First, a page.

A Welcomed Interrogation

A Welcomed Interrogation

John le Carré knows spy craft. A master of espionage fiction, he also once served as an intelligence officer in Britain’s MI5. In a recent interview with Terry Gross of NPR’s “Fresh Air,” while promoting “A Legacy of Spies,” le Carré discussed the art of interrogation. He expressed his firm conviction that the “rough stuff” […]

Another Week Ends: Andrew Garfield Falls in Love with Jesus, Internet Trolls Enter the Confessional, Ninety-Percent Forgiveness, Bootstraps Parenting, Kirk Franklin Loses His Religion, and Labour-In-Vain Road

Another Week Ends: Andrew Garfield Falls in Love with Jesus, Internet Trolls Enter the Confessional, Ninety-Percent Forgiveness, Bootstraps Parenting, Kirk Franklin Loses His Religion, and Labour-In-Vain Road

1. Happy Friday, everyone! First up, America Magazine’s interview with Andrew Garfield, who plays Rodrigues in Scorsese’s adaption of Silence, which is wide-releasing today. Apparently Garfield prepared extensively for his role as a Jesuit priest, practicing Ignation Exercises for several months before shooting. To get the scoop, Jesuit Brendan Busse went on a “religious blind date” with Garfield. It started off […]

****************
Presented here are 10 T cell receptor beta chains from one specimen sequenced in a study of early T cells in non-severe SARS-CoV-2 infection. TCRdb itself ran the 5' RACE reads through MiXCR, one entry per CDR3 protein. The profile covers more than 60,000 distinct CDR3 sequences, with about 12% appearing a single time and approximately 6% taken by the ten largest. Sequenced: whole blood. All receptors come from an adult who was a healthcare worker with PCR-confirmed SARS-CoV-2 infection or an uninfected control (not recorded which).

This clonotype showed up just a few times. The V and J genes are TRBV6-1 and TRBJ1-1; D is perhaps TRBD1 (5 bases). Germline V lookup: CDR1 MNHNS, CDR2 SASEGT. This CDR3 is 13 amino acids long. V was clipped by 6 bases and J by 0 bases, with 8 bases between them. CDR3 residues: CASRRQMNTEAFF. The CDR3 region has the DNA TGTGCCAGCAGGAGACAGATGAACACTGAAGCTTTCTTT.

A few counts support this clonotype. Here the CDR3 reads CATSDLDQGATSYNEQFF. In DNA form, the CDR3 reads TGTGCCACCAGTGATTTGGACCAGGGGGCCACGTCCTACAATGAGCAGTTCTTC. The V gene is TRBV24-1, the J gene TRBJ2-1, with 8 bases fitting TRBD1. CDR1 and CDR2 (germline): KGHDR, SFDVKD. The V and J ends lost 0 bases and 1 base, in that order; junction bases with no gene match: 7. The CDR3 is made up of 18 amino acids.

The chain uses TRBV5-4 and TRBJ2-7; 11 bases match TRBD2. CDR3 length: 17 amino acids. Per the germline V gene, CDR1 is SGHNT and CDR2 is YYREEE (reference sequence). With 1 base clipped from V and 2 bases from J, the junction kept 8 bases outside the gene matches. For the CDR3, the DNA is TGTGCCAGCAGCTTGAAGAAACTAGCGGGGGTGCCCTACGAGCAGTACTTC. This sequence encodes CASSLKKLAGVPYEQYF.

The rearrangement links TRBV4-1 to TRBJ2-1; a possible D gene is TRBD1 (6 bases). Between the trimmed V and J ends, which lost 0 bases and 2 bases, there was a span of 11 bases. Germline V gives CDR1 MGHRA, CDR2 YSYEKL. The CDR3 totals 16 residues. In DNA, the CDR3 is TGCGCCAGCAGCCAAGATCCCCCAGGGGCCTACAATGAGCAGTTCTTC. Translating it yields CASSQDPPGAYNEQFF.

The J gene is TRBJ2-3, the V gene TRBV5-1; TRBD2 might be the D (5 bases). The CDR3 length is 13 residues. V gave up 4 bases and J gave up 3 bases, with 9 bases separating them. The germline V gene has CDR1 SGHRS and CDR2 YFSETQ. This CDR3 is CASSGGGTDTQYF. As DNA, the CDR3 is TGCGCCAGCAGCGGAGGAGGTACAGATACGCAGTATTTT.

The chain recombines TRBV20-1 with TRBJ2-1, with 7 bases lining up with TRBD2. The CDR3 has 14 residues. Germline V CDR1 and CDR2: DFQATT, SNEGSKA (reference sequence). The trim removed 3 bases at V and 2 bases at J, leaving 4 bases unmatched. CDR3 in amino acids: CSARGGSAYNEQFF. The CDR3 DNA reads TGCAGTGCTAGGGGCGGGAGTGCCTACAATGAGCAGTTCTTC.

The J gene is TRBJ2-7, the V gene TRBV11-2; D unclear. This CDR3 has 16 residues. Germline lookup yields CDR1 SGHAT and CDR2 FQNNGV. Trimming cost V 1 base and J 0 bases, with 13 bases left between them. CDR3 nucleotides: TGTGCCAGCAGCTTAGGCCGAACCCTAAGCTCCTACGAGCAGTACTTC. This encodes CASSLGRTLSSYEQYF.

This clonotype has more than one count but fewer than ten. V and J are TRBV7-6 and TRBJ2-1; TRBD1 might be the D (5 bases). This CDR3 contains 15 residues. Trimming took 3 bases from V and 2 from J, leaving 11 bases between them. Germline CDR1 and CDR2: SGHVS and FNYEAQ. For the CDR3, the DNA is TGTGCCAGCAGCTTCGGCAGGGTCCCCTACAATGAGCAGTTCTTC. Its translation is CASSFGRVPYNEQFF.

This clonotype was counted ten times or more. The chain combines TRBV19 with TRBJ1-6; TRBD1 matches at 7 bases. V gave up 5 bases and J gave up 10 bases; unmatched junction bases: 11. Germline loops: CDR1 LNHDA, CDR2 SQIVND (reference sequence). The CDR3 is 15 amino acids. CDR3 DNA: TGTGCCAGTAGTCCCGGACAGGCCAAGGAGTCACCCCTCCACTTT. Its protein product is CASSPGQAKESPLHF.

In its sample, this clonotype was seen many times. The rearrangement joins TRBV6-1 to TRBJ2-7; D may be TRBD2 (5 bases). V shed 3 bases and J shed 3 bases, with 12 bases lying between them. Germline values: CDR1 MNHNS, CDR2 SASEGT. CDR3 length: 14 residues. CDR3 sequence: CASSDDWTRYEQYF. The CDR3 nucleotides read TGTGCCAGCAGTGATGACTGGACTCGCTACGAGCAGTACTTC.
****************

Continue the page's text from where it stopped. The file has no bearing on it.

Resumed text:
Another Week Ends: Sue Klebold, Religiosity, Asperger's, Babylon Bees, and Holy Week Personality Types

Another Week Ends: Sue Klebold, Religiosity, Asperger’s, Babylon Bees, and Holy Week Personality Types

Click here to listen to the accompanying episode of The Mockingcast. 1. Heather Havrilesky comments on A Mother’s Reckoning, the new memoir by Sue Klebold (mother of Dylan, one of the Columbine shooterS), and naturally, she has some beautiful insights into the nature of our fascination with this woman’s story. On the one hand, Havrilesky […]

The Losing Economy of Forgiveness

The Losing Economy of Forgiveness

Originally published in The Forgiveness Issue of The Mockingbird magazine. Somewhere in North Minneapolis in February of 1993, Mary Johnson received a visit from the police informing her that her only son, 20-year-old Laramiun Byrd, was dead. He had been shot and killed by a sixteen-year-old boy named Oshea Israel after a confrontation at a […]

Forgiveness and Death, Remembering Paula Cooper

Forgiveness and Death, Remembering Paula Cooper

Wow, strap in—this is a heavy one. Last week, an article in The New York Times provided some insight into the life and times of Paula Cooper, with whom journalist Amy Linn had made personal contact last spring. When she was fifteen, allegedly drunk and high, Paula robbed 78-year-old Ruth Pelke and stabbed her 33 times with a […]